The sculpture park is a particular type of place, a particular type of arts institution. A phenomena unique to the medium of sculpture, save perhaps for a select sort of architecture, the sculpture park is traditionally set within a bucolic, natural landscape or, on a smaller scale, framed as landscape, open air museum annex. It provides a unique if unavoidably artificial manner in which to view sculpture – out of doors, subject to the elements, and transformed (or dwarfed depending on the scale of the work) by the expanse of its surroundings. This tension–between seeing sculpture situated in such a setting and knowing it is a foreign object within that environment–is one of the things I find more intriguing about this type of venue. The awareness of institutional context never really goes away, but if done really well the sculpture park can produce transformative moments when a piece of sculpture looks like it was always meant to be there, its form so radically altered by its situation; or in reverse, the landscape takes on a completely different character when seen through or around an object.
I promise this is not a blog solely about public sculpture, though I do find it interesting that I both feel the need to express that caveat and have been thinking about ‘public things’ a lot lately. Once you start looking for them, you realize these encumbered objects are everywhere, and while they take on tremendous collective significance they often remain invisible. It is a weird experience to regularly walk by a 50ft. hunk of steel and not ‘see’ it. This week, however, a visit to the Art Institute of Chicago and its new exhibition, Picasso and Chicago, made me acutely aware of the dissonance between sculpture’s visible and invisible nature, especially in regards to its always complex connection to site. Continue reading “Site without specificity – Picasso and Chicago”
“Historically, the monument–as distinguished from all other things that are present–was supposed to endure for all time.”¹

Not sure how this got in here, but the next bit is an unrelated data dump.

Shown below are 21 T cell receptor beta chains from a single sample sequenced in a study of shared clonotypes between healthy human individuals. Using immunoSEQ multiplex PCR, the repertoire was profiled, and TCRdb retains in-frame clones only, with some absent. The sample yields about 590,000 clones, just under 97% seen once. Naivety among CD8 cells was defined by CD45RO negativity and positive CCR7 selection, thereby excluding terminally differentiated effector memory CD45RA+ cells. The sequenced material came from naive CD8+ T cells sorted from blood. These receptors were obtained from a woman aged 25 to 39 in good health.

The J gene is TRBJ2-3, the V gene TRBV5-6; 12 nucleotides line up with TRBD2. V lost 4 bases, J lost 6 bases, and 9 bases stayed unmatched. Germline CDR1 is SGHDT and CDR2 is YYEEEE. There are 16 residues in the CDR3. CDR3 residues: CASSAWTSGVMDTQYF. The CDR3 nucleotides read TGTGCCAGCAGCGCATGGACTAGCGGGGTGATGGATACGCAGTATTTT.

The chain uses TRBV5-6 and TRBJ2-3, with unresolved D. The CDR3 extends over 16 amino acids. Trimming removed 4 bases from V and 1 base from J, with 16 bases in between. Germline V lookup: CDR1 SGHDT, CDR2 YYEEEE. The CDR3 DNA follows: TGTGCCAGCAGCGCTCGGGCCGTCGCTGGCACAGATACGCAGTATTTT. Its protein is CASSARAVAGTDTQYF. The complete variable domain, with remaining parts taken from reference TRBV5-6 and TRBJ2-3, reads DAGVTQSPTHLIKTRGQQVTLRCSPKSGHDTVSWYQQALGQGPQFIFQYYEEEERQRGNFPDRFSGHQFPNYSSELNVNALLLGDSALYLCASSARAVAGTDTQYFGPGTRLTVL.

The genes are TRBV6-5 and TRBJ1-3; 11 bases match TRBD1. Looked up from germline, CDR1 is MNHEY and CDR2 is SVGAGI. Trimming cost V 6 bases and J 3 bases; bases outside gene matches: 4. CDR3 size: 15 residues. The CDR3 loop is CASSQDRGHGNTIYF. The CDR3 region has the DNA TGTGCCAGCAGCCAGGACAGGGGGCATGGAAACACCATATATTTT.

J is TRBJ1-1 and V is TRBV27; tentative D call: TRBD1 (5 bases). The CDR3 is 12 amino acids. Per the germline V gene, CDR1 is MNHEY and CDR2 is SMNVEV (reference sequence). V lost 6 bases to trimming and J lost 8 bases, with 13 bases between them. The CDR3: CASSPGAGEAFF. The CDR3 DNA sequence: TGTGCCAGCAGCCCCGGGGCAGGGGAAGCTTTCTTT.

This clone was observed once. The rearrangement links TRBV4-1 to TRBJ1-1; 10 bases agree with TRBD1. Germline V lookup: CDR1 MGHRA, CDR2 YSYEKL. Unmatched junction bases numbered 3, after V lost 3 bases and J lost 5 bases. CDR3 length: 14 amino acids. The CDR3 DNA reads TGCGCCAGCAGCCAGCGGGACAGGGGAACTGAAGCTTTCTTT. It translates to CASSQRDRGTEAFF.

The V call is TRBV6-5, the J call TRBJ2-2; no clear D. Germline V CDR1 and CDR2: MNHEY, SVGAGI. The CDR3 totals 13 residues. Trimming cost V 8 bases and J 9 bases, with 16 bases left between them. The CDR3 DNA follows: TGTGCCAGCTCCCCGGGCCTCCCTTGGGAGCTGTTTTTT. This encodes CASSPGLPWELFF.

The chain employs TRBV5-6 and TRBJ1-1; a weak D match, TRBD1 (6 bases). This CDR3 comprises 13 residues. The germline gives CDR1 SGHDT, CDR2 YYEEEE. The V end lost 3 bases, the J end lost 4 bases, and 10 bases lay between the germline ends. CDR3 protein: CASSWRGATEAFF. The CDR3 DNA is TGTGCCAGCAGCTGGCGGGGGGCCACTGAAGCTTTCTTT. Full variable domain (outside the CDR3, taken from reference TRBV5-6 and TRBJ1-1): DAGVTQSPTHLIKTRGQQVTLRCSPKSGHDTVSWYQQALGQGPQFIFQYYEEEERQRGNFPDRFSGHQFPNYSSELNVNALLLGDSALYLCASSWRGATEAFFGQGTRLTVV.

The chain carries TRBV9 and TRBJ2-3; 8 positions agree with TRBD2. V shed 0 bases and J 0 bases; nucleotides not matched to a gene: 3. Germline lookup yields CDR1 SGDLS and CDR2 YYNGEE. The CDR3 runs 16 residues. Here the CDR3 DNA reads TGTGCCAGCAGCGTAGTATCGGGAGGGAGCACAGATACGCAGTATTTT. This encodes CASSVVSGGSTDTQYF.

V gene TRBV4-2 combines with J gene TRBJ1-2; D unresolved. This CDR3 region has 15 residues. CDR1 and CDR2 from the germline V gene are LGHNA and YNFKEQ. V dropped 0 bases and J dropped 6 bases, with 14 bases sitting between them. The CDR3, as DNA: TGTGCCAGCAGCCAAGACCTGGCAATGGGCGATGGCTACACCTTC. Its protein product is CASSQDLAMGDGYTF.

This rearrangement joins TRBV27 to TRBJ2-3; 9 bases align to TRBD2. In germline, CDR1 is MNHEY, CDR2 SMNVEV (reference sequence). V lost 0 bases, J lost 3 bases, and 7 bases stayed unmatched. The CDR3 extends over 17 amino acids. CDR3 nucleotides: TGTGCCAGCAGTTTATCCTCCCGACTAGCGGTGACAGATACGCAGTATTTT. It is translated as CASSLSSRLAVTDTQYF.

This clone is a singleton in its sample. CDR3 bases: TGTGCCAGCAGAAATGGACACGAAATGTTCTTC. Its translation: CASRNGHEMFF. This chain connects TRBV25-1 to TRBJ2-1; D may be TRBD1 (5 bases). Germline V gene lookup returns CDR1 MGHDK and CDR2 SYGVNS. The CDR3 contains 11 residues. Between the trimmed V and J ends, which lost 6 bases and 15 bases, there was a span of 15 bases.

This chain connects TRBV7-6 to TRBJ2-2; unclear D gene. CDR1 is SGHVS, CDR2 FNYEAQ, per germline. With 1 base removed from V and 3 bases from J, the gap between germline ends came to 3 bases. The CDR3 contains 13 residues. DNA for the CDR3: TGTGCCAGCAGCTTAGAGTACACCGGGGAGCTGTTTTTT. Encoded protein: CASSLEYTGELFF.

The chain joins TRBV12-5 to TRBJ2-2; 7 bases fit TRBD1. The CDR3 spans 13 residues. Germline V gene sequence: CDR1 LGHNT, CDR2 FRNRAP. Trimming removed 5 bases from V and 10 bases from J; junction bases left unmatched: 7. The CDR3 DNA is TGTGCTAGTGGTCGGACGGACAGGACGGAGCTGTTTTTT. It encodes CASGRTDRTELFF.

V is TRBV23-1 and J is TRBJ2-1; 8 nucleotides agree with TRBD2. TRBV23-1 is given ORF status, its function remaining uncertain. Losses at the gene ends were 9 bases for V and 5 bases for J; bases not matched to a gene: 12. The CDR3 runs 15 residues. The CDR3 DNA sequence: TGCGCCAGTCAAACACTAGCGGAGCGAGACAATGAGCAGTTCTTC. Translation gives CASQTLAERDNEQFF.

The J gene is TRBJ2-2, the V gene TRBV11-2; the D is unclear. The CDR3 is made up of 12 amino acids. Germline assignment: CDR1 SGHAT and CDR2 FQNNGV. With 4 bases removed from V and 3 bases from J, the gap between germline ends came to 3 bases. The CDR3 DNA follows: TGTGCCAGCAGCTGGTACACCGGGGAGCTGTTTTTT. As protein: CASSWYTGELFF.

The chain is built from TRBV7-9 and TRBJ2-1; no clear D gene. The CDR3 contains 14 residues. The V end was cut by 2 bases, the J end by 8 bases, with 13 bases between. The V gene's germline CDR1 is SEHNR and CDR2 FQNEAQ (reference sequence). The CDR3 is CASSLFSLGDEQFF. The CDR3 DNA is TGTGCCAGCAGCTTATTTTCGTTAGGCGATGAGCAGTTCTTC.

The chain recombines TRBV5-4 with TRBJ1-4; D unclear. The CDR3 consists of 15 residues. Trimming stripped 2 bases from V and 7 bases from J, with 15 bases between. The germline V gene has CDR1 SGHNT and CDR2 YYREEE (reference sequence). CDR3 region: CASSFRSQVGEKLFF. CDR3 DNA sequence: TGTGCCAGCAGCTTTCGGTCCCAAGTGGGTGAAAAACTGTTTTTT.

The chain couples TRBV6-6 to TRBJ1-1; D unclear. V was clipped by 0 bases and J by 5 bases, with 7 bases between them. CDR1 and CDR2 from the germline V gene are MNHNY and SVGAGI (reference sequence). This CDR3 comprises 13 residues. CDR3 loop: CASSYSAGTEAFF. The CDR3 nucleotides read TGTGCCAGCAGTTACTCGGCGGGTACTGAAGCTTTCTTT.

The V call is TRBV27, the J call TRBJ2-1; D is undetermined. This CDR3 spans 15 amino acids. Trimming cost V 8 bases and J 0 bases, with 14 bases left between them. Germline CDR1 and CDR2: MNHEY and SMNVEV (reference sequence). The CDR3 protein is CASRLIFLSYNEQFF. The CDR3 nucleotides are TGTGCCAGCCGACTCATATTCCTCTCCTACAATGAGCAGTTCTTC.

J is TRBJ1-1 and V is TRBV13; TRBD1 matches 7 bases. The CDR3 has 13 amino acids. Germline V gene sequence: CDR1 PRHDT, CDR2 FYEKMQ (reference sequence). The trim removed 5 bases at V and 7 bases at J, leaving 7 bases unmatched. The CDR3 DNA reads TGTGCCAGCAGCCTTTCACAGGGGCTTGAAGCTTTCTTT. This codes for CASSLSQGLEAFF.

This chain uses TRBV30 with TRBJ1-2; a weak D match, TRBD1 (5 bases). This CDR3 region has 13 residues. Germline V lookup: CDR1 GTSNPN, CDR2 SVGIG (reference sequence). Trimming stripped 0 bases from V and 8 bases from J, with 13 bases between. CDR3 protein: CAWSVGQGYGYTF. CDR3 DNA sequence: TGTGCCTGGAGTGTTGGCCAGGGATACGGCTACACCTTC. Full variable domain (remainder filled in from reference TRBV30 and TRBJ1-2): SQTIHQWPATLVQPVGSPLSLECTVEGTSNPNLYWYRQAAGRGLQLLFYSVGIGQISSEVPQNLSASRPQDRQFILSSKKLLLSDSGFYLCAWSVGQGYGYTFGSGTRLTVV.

The monument, here used in relation to public sculpture, is a particular kind of thing. By virtue of its placement in an open, accessible location, it reaches a wide audience and because of this reach is often understood as an object of collective import, whether speaking to supposed universal truths or serving as a receptacle for memorialization. This understanding of the ‘monument’ and sculpture’s connection to the notion of monumentality has undergone considerable revision in recent years, but the history of public things has always been tenuous and problematic. And yet, in the face of such instability, monuments continue to endure; entrenched both in physical space and the collective consciousness. Beyond the subject matter they were created to convey, public sculptures become receptors for much larger issues, and nodes for exchange: meeting points, sites of grief and triumph, landmarks, and social gathering places. These functions insulate the work in a way, making any proposed extrication or destruction difficult (see as one example among many, a recent case involving a community hit hard by the economic downturn and one such entrenched thing, a sculpture by Henry Moore). Continue reading “The Absence of Monuments”
Just a quick post about a really fantastic and very public project on public sculpture. The International Network for the Conservation of Contemporary Art – North America (INCCA-NA) teamed up with Wikipedia’s WikiProject Public Art in August 2012 to launch the Artist Research Project, selecting the American sculptor Tony Smith as the inaugural artist. The project is an open call to photograph, research, document, and … Continue reading Tony Smith Public Art Wiki Project